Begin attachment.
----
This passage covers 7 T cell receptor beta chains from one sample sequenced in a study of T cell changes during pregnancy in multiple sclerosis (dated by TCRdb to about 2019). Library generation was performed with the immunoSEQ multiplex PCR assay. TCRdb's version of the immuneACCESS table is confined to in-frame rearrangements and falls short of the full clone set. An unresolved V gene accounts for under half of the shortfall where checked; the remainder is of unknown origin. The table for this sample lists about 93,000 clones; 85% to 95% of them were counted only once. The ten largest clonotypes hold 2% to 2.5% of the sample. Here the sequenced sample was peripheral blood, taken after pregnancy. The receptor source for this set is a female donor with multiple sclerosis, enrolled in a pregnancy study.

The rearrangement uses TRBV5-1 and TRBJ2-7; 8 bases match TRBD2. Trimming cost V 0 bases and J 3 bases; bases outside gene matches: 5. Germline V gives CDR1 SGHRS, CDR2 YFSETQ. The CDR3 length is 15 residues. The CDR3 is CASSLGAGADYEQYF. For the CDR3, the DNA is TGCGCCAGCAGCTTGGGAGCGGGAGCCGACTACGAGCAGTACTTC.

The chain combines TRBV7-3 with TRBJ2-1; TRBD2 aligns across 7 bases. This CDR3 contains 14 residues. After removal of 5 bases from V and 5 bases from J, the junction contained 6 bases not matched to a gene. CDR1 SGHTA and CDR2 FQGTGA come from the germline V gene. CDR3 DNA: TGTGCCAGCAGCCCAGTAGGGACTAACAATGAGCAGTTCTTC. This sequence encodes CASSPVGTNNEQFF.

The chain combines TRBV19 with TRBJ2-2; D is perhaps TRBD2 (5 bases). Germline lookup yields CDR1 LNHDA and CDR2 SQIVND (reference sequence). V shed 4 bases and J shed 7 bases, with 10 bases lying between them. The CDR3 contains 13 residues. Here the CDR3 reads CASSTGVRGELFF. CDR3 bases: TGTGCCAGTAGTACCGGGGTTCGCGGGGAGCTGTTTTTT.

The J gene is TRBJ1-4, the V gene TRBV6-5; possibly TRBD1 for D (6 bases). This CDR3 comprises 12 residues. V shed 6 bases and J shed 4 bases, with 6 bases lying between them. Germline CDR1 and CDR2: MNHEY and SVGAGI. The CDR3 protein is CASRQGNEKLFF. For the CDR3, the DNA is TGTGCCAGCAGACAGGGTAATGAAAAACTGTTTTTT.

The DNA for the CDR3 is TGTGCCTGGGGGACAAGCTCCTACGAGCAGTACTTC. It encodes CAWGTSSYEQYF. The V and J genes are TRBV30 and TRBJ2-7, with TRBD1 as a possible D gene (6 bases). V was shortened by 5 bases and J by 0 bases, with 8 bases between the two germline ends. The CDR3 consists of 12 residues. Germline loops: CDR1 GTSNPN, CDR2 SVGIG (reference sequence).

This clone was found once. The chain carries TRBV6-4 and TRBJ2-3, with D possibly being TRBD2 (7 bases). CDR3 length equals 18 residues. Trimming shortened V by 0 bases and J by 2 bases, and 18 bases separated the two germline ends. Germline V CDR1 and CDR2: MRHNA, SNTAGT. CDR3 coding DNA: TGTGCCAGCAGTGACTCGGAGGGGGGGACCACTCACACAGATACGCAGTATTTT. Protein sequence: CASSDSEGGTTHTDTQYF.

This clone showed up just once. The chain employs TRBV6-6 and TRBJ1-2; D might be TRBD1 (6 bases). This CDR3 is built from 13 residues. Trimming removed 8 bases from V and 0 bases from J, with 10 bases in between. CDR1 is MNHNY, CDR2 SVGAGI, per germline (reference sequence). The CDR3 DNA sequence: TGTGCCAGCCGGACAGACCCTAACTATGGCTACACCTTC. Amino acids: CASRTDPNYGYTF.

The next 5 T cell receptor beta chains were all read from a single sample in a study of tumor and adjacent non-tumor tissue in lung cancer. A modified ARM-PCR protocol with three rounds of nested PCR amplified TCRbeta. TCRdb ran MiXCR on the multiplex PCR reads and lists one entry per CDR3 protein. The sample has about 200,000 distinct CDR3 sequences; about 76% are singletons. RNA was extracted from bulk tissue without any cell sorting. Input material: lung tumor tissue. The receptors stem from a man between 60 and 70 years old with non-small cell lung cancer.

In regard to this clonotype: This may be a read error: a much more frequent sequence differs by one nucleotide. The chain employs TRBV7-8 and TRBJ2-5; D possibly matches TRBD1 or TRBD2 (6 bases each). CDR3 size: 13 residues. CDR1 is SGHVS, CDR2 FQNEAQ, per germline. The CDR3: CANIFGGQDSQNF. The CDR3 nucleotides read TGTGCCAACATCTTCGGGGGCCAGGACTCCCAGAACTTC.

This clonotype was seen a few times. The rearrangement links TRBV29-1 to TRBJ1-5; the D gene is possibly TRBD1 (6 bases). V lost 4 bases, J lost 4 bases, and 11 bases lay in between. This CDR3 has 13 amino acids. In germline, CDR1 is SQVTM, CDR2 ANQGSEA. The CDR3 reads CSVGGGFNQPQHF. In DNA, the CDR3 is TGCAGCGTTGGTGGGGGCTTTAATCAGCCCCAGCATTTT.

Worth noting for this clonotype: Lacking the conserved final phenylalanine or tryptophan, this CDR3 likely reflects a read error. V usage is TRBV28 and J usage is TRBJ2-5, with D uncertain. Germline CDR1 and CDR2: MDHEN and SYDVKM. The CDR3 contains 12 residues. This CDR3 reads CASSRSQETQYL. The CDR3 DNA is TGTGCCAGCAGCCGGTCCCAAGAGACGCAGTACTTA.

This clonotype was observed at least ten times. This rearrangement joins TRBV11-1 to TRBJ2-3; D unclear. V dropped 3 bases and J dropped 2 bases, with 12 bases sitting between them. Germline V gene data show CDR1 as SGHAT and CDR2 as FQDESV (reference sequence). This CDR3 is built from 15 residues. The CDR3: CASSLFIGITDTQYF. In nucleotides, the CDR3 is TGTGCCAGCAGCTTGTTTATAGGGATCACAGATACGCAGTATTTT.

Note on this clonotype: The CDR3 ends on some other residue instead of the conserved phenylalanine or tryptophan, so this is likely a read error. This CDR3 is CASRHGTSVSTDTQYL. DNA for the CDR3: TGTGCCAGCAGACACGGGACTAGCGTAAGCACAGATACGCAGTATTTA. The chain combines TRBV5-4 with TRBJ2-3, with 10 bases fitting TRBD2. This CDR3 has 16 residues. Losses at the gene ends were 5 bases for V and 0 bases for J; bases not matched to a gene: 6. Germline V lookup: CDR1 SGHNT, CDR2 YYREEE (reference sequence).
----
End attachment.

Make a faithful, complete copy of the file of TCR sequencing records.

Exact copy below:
This passage covers 7 T cell receptor beta chains from one sample sequenced in a study of T cell changes during pregnancy in multiple sclerosis (dated by TCRdb to about 2019). Library generation was performed with the immunoSEQ multiplex PCR assay. TCRdb's version of the immuneACCESS table is confined to in-frame rearrangements and falls short of the full clone set. An unresolved V gene accounts for under half of the shortfall where checked; the remainder is of unknown origin. The table for this sample lists about 93,000 clones; 85% to 95% of them were counted only once. The ten largest clonotypes hold 2% to 2.5% of the sample. Here the sequenced sample was peripheral blood, taken after pregnancy. The receptor source for this set is a female donor with multiple sclerosis, enrolled in a pregnancy study.

The rearrangement uses TRBV5-1 and TRBJ2-7; 8 bases match TRBD2. Trimming cost V 0 bases and J 3 bases; bases outside gene matches: 5. Germline V gives CDR1 SGHRS, CDR2 YFSETQ. The CDR3 length is 15 residues. The CDR3 is CASSLGAGADYEQYF. For the CDR3, the DNA is TGCGCCAGCAGCTTGGGAGCGGGAGCCGACTACGAGCAGTACTTC.

The chain combines TRBV7-3 with TRBJ2-1; TRBD2 aligns across 7 bases. This CDR3 contains 14 residues. After removal of 5 bases from V and 5 bases from J, the junction contained 6 bases not matched to a gene. CDR1 SGHTA and CDR2 FQGTGA come from the germline V gene. CDR3 DNA: TGTGCCAGCAGCCCAGTAGGGACTAACAATGAGCAGTTCTTC. This sequence encodes CASSPVGTNNEQFF.

The chain combines TRBV19 with TRBJ2-2; D is perhaps TRBD2 (5 bases). Germline lookup yields CDR1 LNHDA and CDR2 SQIVND (reference sequence). V shed 4 bases and J shed 7 bases, with 10 bases lying between them. The CDR3 contains 13 residues. Here the CDR3 reads CASSTGVRGELFF. CDR3 bases: TGTGCCAGTAGTACCGGGGTTCGCGGGGAGCTGTTTTTT.

The J gene is TRBJ1-4, the V gene TRBV6-5; possibly TRBD1 for D (6 bases). This CDR3 comprises 12 residues. V shed 6 bases and J shed 4 bases, with 6 bases lying between them. Germline CDR1 and CDR2: MNHEY and SVGAGI. The CDR3 protein is CASRQGNEKLFF. For the CDR3, the DNA is TGTGCCAGCAGACAGGGTAATGAAAAACTGTTTTTT.

The DNA for the CDR3 is TGTGCCTGGGGGACAAGCTCCTACGAGCAGTACTTC. It encodes CAWGTSSYEQYF. The V and J genes are TRBV30 and TRBJ2-7, with TRBD1 as a possible D gene (6 bases). V was shortened by 5 bases and J by 0 bases, with 8 bases between the two germline ends. The CDR3 consists of 12 residues. Germline loops: CDR1 GTSNPN, CDR2 SVGIG (reference sequence).

This clone was found once. The chain carries TRBV6-4 and TRBJ2-3, with D possibly being TRBD2 (7 bases). CDR3 length equals 18 residues. Trimming shortened V by 0 bases and J by 2 bases, and 18 bases separated the two germline ends. Germline V CDR1 and CDR2: MRHNA, SNTAGT. CDR3 coding DNA: TGTGCCAGCAGTGACTCGGAGGGGGGGACCACTCACACAGATACGCAGTATTTT. Protein sequence: CASSDSEGGTTHTDTQYF.

This clone showed up just once. The chain employs TRBV6-6 and TRBJ1-2; D might be TRBD1 (6 bases). This CDR3 is built from 13 residues. Trimming removed 8 bases from V and 0 bases from J, with 10 bases in between. CDR1 is MNHNY, CDR2 SVGAGI, per germline (reference sequence). The CDR3 DNA sequence: TGTGCCAGCCGGACAGACCCTAACTATGGCTACACCTTC. Amino acids: CASRTDPNYGYTF.

The next 5 T cell receptor beta chains were all read from a single sample in a study of tumor and adjacent non-tumor tissue in lung cancer. A modified ARM-PCR protocol with three rounds of nested PCR amplified TCRbeta. TCRdb ran MiXCR on the multiplex PCR reads and lists one entry per CDR3 protein. The sample has about 200,000 distinct CDR3 sequences; about 76% are singletons. RNA was extracted from bulk tissue without any cell sorting. Input material: lung tumor tissue. The receptors stem from a man between 60 and 70 years old with non-small cell lung cancer.

In regard to this clonotype: This may be a read error: a much more frequent sequence differs by one nucleotide. The chain employs TRBV7-8 and TRBJ2-5; D possibly matches TRBD1 or TRBD2 (6 bases each). CDR3 size: 13 residues. CDR1 is SGHVS, CDR2 FQNEAQ, per germline. The CDR3: CANIFGGQDSQNF. The CDR3 nucleotides read TGTGCCAACATCTTCGGGGGCCAGGACTCCCAGAACTTC.

This clonotype was seen a few times. The rearrangement links TRBV29-1 to TRBJ1-5; the D gene is possibly TRBD1 (6 bases). V lost 4 bases, J lost 4 bases, and 11 bases lay in between. This CDR3 has 13 amino acids. In germline, CDR1 is SQVTM, CDR2 ANQGSEA. The CDR3 reads CSVGGGFNQPQHF. In DNA, the CDR3 is TGCAGCGTTGGTGGGGGCTTTAATCAGCCCCAGCATTTT.

Worth noting for this clonotype: Lacking the conserved final phenylalanine or tryptophan, this CDR3 likely reflects a read error. V usage is TRBV28 and J usage is TRBJ2-5, with D uncertain. Germline CDR1 and CDR2: MDHEN and SYDVKM. The CDR3 contains 12 residues. This CDR3 reads CASSRSQETQYL. The CDR3 DNA is TGTGCCAGCAGCCGGTCCCAAGAGACGCAGTACTTA.

This clonotype was observed at least ten times. This rearrangement joins TRBV11-1 to TRBJ2-3; D unclear. V dropped 3 bases and J dropped 2 bases, with 12 bases sitting between them. Germline V gene data show CDR1 as SGHAT and CDR2 as FQDESV (reference sequence). This CDR3 is built from 15 residues. The CDR3: CASSLFIGITDTQYF. In nucleotides, the CDR3 is TGTGCCAGCAGCTTGTTTATAGGGATCACAGATACGCAGTATTTT.

Note on this clonotype: The CDR3 ends on some other residue instead of the conserved phenylalanine or tryptophan, so this is likely a read error. This CDR3 is CASRHGTSVSTDTQYL. DNA for the CDR3: TGTGCCAGCAGACACGGGACTAGCGTAAGCACAGATACGCAGTATTTA. The chain combines TRBV5-4 with TRBJ2-3, with 10 bases fitting TRBD2. This CDR3 has 16 residues. Losses at the gene ends were 5 bases for V and 0 bases for J; bases not matched to a gene: 6. Germline V lookup: CDR1 SGHNT, CDR2 YYREEE (reference sequence).